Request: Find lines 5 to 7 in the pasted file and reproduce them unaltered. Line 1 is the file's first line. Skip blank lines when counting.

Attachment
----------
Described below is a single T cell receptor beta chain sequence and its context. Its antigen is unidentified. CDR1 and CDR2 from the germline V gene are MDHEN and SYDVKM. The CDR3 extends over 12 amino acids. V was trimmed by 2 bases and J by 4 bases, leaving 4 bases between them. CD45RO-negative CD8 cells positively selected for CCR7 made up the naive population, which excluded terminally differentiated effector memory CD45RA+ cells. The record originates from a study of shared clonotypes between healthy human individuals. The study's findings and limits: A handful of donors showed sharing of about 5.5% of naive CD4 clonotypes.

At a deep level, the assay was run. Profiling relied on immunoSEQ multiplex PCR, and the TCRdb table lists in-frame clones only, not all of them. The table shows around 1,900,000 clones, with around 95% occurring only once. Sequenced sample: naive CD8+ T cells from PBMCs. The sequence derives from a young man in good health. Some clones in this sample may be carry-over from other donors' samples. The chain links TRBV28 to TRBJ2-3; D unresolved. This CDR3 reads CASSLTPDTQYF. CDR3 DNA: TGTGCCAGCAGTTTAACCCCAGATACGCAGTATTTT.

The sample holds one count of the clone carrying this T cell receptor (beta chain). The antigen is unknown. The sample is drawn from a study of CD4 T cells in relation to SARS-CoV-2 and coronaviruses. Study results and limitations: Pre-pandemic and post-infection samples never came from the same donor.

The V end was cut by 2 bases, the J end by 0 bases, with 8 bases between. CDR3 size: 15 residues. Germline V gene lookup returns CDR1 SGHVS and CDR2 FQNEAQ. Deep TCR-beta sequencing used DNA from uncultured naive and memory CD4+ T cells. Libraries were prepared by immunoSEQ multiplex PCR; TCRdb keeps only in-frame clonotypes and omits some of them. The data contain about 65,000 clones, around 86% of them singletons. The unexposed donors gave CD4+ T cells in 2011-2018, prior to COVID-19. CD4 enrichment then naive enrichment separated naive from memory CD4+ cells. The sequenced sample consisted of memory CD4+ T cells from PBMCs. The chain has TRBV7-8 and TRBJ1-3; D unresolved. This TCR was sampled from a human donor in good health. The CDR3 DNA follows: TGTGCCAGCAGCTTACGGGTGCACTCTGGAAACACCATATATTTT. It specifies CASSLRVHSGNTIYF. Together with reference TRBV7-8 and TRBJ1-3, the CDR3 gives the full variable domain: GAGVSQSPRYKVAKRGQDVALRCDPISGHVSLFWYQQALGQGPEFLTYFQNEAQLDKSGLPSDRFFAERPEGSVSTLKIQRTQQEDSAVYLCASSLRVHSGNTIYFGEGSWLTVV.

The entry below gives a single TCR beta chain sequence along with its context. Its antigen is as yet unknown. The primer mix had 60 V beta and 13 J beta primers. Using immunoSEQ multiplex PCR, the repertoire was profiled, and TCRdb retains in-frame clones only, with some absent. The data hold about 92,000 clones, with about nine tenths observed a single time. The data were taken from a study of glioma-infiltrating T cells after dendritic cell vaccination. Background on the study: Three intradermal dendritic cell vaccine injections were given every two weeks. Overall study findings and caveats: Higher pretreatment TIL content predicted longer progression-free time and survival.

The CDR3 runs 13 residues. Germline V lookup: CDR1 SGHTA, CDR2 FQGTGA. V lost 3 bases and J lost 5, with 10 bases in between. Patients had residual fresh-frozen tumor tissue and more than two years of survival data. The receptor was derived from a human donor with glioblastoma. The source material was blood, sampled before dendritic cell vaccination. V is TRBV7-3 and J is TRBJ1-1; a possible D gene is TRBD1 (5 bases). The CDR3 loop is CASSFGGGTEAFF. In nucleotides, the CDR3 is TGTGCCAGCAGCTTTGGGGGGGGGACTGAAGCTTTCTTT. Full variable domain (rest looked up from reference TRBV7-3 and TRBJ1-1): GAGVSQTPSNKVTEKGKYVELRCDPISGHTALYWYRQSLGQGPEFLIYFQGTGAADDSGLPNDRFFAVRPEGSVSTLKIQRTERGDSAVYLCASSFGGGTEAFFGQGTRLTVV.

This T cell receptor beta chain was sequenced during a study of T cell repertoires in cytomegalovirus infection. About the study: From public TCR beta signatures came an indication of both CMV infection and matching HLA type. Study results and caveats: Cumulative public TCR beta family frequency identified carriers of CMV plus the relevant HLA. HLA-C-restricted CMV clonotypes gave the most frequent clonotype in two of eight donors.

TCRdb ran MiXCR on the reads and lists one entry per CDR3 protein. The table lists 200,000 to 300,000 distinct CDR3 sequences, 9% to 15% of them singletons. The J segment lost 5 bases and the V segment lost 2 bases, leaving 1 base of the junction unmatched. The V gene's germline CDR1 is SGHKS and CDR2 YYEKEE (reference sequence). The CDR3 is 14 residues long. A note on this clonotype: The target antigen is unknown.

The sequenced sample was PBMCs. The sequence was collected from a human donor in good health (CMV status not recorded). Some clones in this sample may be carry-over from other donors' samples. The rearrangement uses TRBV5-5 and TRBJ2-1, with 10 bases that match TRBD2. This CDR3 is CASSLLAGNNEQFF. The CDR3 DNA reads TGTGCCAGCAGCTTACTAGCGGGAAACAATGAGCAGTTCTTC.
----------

The entry below gives a single TCR beta chain sequence along with its context. Its antigen is as yet unknown. The primer mix had 60 V beta and 13 J beta primers. Using immunoSEQ multiplex PCR, the repertoire was profiled, and TCRdb retains in-frame clones only, with some absent. The data hold about 92,000 clones, with about nine tenths observed a single time. The data were taken from a study of glioma-infiltrating T cells after dendritic cell vaccination. Background on the study: Three intradermal dendritic cell vaccine injections were given every two weeks. Overall study findings and caveats: Higher pretreatment TIL content predicted longer progression-free time and survival.

The CDR3 runs 13 residues. Germline V lookup: CDR1 SGHTA, CDR2 FQGTGA. V lost 3 bases and J lost 5, with 10 bases in between. Patients had residual fresh-frozen tumor tissue and more than two years of survival data. The receptor was derived from a human donor with glioblastoma. The source material was blood, sampled before dendritic cell vaccination. V is TRBV7-3 and J is TRBJ1-1; a possible D gene is TRBD1 (5 bases). The CDR3 loop is CASSFGGGTEAFF. In nucleotides, the CDR3 is TGTGCCAGCAGCTTTGGGGGGGGGACTGAAGCTTTCTTT. Full variable domain (rest looked up from reference TRBV7-3 and TRBJ1-1): GAGVSQTPSNKVTEKGKYVELRCDPISGHTALYWYRQSLGQGPEFLIYFQGTGAADDSGLPNDRFFAVRPEGSVSTLKIQRTERGDSAVYLCASSFGGGTEAFFGQGTRLTVV.

This T cell receptor beta chain was sequenced during a study of T cell repertoires in cytomegalovirus infection. About the study: From public TCR beta signatures came an indication of both CMV infection and matching HLA type. Study results and caveats: Cumulative public TCR beta family frequency identified carriers of CMV plus the relevant HLA. HLA-C-restricted CMV clonotypes gave the most frequent clonotype in two of eight donors.